Kindy’s: The Tinsel Capital of America

Inside Kindy’s, South Philly’s secret Christmas juggernaut.

Kindy’s: Where South Philly’s gotten lit since 1981. Photograph by Jeff Fusco

When it comes to trimming the Christmas tree, I can be a real stickler. In most other areas of my life, my friends and family will attest, I’m pretty laid-back. “To each his own” is my motto 11 months out of the year. But every December, I snap into a trance-like state of Yuletide perfectionism the likes of which only Santa himself could relate to. I can’t even blame this seasonal character shift on eggnog. I never touch the stuff.

If the lights aren’t big, bright and multicolored — God help my family. If the Trinacria clan’s Douglas fir isn’t drowning in silver tinsel, it might as well be naked. Here in Philadelphia, a reverence for tradition is deeply ingrained in the culture. And with winter a time of peak nostalgia, if Christmas doesn’t look a certain way for folks like me, warm and fuzzy feelings can swiftly devolve into a string of bah humbugs.

Luckily, deep in South Philly there’s an unassuming one-stop shop dedicated to the classic Christmas aesthetic I and so many others swear by. Passing through the heavy vinyl strip curtain at the threshold of the unassuming Kindy’s Factory Outlet where 20th, Moyamensing and Penrose converge is like a baptism, guaranteed to cure even the Scroogiest cases of the holiday blues. Bubble lights, garlands and other old-school holiday decor never went out of style here. But Kindy’s isn’t for the faint of heart: Think Christmas Village meets Thunderdome. The driven, die-hard clientele is bound to provoke a new appreciation for your own dysfunctional family — a Christmas miracle!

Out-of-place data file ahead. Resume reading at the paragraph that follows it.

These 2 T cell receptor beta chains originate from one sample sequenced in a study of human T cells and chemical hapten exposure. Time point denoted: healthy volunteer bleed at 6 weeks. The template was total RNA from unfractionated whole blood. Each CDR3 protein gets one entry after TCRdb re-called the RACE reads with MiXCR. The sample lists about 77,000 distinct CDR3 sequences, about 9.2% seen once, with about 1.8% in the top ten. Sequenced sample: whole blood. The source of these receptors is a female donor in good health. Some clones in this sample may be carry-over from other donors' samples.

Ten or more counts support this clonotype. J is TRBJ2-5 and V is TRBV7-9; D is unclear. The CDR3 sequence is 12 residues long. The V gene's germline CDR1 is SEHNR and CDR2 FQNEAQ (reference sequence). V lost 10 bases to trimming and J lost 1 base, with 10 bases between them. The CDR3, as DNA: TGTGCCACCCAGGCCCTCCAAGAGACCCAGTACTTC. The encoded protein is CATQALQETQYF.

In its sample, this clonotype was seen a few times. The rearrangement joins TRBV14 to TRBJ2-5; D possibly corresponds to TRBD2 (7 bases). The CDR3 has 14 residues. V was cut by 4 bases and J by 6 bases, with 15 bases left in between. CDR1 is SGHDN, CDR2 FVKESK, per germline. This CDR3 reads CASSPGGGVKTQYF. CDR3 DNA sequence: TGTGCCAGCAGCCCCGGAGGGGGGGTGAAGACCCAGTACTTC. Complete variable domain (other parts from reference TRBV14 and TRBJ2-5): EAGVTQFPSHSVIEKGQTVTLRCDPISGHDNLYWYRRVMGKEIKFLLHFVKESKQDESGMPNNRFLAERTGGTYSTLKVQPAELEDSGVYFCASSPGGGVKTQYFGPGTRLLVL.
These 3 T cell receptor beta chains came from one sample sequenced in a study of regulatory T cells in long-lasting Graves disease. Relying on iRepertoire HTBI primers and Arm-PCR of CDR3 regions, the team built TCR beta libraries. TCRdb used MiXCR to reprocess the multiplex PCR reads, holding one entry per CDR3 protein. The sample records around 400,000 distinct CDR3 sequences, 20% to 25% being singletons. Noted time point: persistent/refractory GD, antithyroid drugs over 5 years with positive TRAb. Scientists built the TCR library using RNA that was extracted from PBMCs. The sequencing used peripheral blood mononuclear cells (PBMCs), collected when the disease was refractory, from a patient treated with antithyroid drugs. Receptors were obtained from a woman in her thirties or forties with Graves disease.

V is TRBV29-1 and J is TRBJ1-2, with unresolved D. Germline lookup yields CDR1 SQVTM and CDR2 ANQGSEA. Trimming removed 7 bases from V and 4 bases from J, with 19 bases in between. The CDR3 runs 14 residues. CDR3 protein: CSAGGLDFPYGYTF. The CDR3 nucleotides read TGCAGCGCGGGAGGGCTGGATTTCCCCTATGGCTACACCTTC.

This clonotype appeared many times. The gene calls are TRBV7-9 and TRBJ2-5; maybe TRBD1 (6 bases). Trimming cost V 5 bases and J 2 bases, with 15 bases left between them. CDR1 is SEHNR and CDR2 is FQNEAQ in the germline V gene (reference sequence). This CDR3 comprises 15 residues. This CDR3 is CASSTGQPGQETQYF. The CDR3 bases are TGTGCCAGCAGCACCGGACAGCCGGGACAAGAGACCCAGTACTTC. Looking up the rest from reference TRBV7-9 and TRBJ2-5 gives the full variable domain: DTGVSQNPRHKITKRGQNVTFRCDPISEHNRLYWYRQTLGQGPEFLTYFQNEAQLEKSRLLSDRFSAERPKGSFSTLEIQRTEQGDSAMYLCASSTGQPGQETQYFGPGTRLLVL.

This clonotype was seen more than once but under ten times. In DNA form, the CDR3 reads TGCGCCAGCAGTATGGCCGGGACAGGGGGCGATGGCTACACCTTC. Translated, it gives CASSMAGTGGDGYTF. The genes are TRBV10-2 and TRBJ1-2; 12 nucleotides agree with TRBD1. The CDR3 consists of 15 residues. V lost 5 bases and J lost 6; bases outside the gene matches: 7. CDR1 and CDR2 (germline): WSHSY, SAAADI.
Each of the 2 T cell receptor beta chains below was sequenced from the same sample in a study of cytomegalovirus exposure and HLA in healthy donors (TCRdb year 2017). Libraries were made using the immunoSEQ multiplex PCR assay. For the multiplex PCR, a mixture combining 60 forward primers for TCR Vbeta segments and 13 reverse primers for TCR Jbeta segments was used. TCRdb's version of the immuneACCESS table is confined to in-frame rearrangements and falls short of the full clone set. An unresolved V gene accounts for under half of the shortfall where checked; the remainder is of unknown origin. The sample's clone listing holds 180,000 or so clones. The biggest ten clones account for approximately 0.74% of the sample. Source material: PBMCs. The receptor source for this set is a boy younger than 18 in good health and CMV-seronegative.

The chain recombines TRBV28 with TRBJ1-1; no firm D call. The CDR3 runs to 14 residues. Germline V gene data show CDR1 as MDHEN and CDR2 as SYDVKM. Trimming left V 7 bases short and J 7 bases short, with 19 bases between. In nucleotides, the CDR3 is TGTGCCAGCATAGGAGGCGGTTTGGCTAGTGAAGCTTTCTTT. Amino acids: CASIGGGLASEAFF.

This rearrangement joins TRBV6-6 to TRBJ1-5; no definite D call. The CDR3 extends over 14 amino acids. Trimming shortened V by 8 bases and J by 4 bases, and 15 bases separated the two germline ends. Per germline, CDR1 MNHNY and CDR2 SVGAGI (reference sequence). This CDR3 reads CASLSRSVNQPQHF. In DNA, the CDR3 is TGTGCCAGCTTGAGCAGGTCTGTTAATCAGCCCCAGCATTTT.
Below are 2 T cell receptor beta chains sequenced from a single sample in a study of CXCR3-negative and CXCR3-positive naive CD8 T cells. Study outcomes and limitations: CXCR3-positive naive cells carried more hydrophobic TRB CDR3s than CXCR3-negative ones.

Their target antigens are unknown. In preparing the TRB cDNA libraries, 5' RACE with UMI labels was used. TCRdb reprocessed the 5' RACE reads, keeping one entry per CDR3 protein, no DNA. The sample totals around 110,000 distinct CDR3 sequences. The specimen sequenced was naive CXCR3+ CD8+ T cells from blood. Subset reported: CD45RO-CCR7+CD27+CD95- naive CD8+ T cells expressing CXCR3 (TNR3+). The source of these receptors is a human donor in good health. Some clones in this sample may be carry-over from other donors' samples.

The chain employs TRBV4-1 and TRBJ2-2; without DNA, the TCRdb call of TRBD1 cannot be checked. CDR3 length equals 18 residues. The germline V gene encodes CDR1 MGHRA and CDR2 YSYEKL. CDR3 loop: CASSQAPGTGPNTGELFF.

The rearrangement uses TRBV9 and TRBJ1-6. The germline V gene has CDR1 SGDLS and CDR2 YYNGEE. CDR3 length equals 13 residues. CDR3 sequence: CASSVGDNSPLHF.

To enter this winter wonderland, guests must first sidestep any unaccompanied children wandering the warehouse floor as their parents argue over which wire-framed sculpture would look best on the front stoop. The aisles are always in a state of chaos, to the point where shopping for any specific item becomes part scavenger hunt, part kismet. Kindy’s even lets you test out your lights before purchase (but definitely not their artificial snow spray — I learned this the hard way as a youth). A stone’s throw from I-76, this place can only be described as “so Philly it hurts.”

Warts and all, Kindy’s is just staying true to its roots. The outlet was established in 1981 at the behest of neighbors clamoring for a more streamlined avenue to the good stuff. Kindy’s is the singular retail arm of Brite Star LLC — a local manufacturer that has made Christmas its business since 1932. There’s a rumor floating around the Internet that Brite Star invented tinsel way back when. It’s fake news, the stuff of urban legend, and if you ask Kindy’s namesake Kinderman family about it, they happily give credit where it’s due. But they don’t go out of their way to silence the whispers. Why should they? Brite Star may not have conceived of the festive tree adornment — credit there goes to the Germans, circa, like, 1610 — but the company more or less owns the product now. Judy Kinderman — whose son, Richard, represents the fourth generation of Kinderman family ownership — says Brite Star holds roughly 80 percent of the U.S. tinsel market. Eighty percent!

Three million packages of silvery icicles (a.k.a. tinsel strands) are made annually at Brite Star’s compound on South 20th Street, and while carriers across the world stock the company’s hallmark item, there’s only one place I’ll buy the stuff. Sure, a trip to Kindy’s is a bit like a visit with your crazy drunk uncle, but I agree with Clark Griswold’s assessment of the holidays in Christmas Vacation: “The most enduring traditions of the season are best enjoyed in the warm embrace of kith and kin.”

Published as “Tinsel Capital of America” in the December 2017 issue of Philadelphia magazine.